And for his lady's sake,
A challenge in king Arthur's court
Tom Thumb did bravely make.

'Gainst whom these noble knights did run,
Sir Chinon and the rest,
Yet still Tom Thumb, with matchless might,
Did bear away the best.

At last Sir Lancelot du Lake
In manly sort came in,
And with this stout and hardy knight
A battle did begin.

Which made the courtiers all aghast,
For there that valiant man,
Through Lancelot's steed, before them all,
In nimble manner ran.

Yea, horse and all, with spear and shield,
As hardy he was seen,
But only by king Arthur's self
And his admired queen;

Who from her finger took a ring,
Through which Tom Thumb made way,
Not touching it, in nimble sort,
As it was done in play.

He likewise cleft the smallest hair
From his fair lady's head
Not hurting her whose even hand
Him lasting honours bred.

Such were his deeds and noble acts
In Arthur's court there shone,
As like in all the world beside
Was hardly seen or known.

Now at these sports he toil'd himself,
That he a sickness took,
Through which all manly exercise
He carelessly forsook.

When lying on his bed sore sick,
King Arthur's doctor came,
With cunning skill, by physic's art,
To ease and cure the same.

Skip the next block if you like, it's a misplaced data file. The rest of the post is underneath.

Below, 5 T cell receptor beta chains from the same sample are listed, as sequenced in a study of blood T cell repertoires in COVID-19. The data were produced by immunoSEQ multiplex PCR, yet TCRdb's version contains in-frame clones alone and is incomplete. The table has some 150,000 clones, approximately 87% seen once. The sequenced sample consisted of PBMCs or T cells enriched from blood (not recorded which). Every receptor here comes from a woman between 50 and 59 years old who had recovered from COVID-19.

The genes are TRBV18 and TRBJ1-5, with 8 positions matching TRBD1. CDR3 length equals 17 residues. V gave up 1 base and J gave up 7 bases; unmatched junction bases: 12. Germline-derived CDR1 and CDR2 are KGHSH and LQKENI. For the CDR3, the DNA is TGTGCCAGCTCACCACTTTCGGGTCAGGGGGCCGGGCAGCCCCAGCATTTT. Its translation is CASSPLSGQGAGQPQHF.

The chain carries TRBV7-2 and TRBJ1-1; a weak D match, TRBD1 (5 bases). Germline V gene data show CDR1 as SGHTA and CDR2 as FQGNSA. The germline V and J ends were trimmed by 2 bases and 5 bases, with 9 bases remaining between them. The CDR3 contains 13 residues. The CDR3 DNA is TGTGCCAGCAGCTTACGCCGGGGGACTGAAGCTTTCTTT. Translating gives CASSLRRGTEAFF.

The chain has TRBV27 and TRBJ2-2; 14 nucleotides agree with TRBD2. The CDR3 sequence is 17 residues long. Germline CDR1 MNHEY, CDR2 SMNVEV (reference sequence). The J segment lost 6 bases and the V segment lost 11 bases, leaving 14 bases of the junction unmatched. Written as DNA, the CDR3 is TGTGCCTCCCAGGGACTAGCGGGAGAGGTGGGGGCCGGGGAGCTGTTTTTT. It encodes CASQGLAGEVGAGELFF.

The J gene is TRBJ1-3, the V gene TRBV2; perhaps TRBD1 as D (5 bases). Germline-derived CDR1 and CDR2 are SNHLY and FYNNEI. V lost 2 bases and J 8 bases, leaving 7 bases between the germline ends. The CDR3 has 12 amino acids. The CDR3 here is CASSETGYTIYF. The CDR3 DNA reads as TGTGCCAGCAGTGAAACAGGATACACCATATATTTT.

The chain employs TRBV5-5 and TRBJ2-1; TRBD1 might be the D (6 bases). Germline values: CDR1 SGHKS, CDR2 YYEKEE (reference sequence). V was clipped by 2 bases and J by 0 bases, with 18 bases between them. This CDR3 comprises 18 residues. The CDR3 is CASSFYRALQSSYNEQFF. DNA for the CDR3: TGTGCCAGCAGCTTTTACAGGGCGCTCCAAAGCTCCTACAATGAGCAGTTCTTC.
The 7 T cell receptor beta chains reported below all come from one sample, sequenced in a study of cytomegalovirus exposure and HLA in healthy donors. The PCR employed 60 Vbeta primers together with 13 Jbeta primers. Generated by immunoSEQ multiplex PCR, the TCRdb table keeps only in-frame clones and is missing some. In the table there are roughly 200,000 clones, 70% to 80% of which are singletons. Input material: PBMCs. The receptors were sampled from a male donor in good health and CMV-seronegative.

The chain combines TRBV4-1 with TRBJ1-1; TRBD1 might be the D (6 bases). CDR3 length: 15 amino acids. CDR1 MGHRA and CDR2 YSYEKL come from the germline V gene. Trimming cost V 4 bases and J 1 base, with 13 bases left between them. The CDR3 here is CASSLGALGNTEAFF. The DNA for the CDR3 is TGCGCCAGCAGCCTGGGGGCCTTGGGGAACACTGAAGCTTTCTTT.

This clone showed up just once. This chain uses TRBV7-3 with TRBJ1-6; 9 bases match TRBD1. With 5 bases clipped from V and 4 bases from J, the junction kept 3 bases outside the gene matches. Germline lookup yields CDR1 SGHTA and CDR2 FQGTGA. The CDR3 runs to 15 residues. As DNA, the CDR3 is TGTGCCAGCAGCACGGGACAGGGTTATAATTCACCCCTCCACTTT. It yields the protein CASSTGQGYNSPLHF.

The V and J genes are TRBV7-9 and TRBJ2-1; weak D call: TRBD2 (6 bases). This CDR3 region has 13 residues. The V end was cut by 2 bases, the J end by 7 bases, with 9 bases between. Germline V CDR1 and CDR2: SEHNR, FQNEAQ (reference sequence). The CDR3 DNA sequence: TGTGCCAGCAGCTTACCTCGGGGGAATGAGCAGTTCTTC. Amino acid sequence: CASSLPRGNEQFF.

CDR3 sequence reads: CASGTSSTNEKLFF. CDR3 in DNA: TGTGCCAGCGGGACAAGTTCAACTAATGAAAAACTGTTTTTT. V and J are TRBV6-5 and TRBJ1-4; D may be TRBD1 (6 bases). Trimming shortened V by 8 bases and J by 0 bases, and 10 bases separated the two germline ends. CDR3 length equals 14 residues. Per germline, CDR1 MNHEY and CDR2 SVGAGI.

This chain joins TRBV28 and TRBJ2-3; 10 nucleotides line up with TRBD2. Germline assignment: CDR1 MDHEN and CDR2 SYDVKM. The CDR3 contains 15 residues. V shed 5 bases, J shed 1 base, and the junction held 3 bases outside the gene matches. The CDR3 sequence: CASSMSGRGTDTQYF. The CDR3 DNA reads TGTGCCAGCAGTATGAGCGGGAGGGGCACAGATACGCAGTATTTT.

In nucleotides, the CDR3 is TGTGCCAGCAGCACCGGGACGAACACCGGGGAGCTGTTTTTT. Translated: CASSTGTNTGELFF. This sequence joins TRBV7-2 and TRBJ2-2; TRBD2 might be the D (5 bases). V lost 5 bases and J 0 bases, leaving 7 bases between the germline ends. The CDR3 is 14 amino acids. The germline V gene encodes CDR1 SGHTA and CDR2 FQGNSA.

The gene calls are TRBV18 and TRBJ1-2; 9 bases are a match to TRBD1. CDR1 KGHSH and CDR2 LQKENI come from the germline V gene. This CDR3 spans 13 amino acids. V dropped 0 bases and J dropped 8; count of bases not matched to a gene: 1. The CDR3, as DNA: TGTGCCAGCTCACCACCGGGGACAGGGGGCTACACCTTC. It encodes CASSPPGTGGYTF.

His body being so slender small,
This cunning doctor took
A fine perspective glass, with which
He did in secret look --

Into his sickened body down,
And therein saw that Death
Stood ready in his wasted frame
To cease his vital breath.

His arms and legs consum'd as small
As was a spider's web,
Through which his dying hour grew on,
For all his limbs grew dead.

His face no bigger than an ant's,
Which hardly could be seen;
The loss of which renowned knight
Much grieved the king and queen.

And so with peace and quietness
He left this earth below;
And up into the fairy-land
His ghost did fading go.

Whereas the fairy-queen receiv'd,
With heavy mourning cheer,
The body of this valiant knight,
Whom she esteem'd so dear.

For with her dancing nymphs in green,
She fetch'd him from his bed,
With music and sweet melody,
So soon as life was fled;

For whom king Arthur and his knights
Full forty days did mourn;
And, in remembrance of his name,
That was so strangely born--

He built a tomb of marble gray,
And year by year did come
To celebrate ye mournful death
And burial of Tom Thumb.

Whose fame still lives in England here,
Amongst the country sort;
Of whom our wives and children small
Tell tales of pleasant sport. 

Halliwell-Phillips, James Orchard. Popular Rhymes and Nursery Tales. London: John Russell Smith, 1849.